The deep web is mistakenly associated with illegal dark web activity all the time, and is also called the invisible or hidden web, further baffling its surprisingly normal uses.

The deep web is not just a market for drugs and other illegal items; that description is not remotely accurate. The deep web is mostly harmless and extremely important to protect our personal information and privacy.

The hidden world of the Deep Web contains a wealth of data, information, and a host of possibilities, including but not limited to:

  • The internal sites of major companies, associations and trade organisations.
  • The intranet systems of schools, colleges and universities
  • Access to online databases
  • Password protected websites with members-only access
  • Pages Wrapped in Paywall
  • Timed access pages, such as those found on online test sites
  • An individual's personal account for social media, email, banking and more.

The Deep Web is not always illegal and many activities are carried out that are completely within the context of the law. Activities like the ones listed below are common on the Deep Web:

  • Social networks, blogs, text messages and voice chat
  • International tournament style games like Chess and Backgammon
  • Book clubs, fan clubs, video game clubs
  • Hidden Answers – A Popular Deep Web Version of Yahoo Answers
  • Public records and certificates, library system indexes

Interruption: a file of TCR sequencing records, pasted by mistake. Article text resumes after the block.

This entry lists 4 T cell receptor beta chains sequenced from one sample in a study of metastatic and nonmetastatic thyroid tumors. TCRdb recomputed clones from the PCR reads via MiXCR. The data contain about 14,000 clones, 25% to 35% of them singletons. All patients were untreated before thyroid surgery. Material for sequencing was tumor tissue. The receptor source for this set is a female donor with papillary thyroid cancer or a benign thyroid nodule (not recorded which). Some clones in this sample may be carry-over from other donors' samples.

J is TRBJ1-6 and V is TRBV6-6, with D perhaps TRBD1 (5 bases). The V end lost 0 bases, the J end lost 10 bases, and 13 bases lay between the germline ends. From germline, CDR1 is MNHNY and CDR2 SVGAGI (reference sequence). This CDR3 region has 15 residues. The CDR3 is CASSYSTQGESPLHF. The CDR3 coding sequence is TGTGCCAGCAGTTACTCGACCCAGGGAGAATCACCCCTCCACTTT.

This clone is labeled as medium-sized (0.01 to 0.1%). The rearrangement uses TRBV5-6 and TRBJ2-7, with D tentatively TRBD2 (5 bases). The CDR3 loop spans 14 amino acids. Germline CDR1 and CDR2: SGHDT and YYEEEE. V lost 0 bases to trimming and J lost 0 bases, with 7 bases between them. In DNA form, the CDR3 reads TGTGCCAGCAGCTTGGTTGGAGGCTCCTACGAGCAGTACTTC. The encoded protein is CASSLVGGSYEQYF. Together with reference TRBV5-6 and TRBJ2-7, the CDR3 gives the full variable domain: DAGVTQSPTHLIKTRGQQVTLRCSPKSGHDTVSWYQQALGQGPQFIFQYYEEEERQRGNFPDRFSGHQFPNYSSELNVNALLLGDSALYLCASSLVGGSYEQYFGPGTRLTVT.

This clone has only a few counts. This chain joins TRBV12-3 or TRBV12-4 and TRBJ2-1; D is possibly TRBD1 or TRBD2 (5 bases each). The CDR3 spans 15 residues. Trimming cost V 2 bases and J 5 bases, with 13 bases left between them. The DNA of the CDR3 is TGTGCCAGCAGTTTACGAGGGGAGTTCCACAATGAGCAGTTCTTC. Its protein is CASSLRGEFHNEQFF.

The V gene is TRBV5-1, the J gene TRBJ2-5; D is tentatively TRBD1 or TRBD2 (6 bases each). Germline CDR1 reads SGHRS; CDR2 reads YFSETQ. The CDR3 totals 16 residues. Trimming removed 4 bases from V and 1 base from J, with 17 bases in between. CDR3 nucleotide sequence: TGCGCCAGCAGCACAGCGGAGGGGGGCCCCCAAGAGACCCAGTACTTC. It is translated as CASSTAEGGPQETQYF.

• Communicate using encrypted usage to ensure privacy and protection
  • Singing and karaoke contests
  • Conspiracy Theorist Groups and Preferred “Local” Bases
  • Computer and technology skills classes and courses

Deep Web Tiers

In total, there are 8 levels of the web. Here is a detailed description:

Level 0 – Common Web: This level is the one you browse every day: YouTube, Facebook, Wikipedia and other famous or easily accessible websites can be found here.

Tier 1 – Surface Web: This is a tier still accessible through normal means, but contains “more obscure” websites, such as Reddit.

Level 2 – Bergie Web: This is the last normally accessible level: all levels after this must be accessed with a proxy, Tor or by modifying your hardware. At this level you can find some “underground” but still indexed websites, like 4chan.

Level 3 – Deep Web: The first part of this level must be accessed with a proxy. Contains CP, gore, website hacking… Here begins the Deep Web. The second part of this level is only accessible through Tor and contains more sensitive information.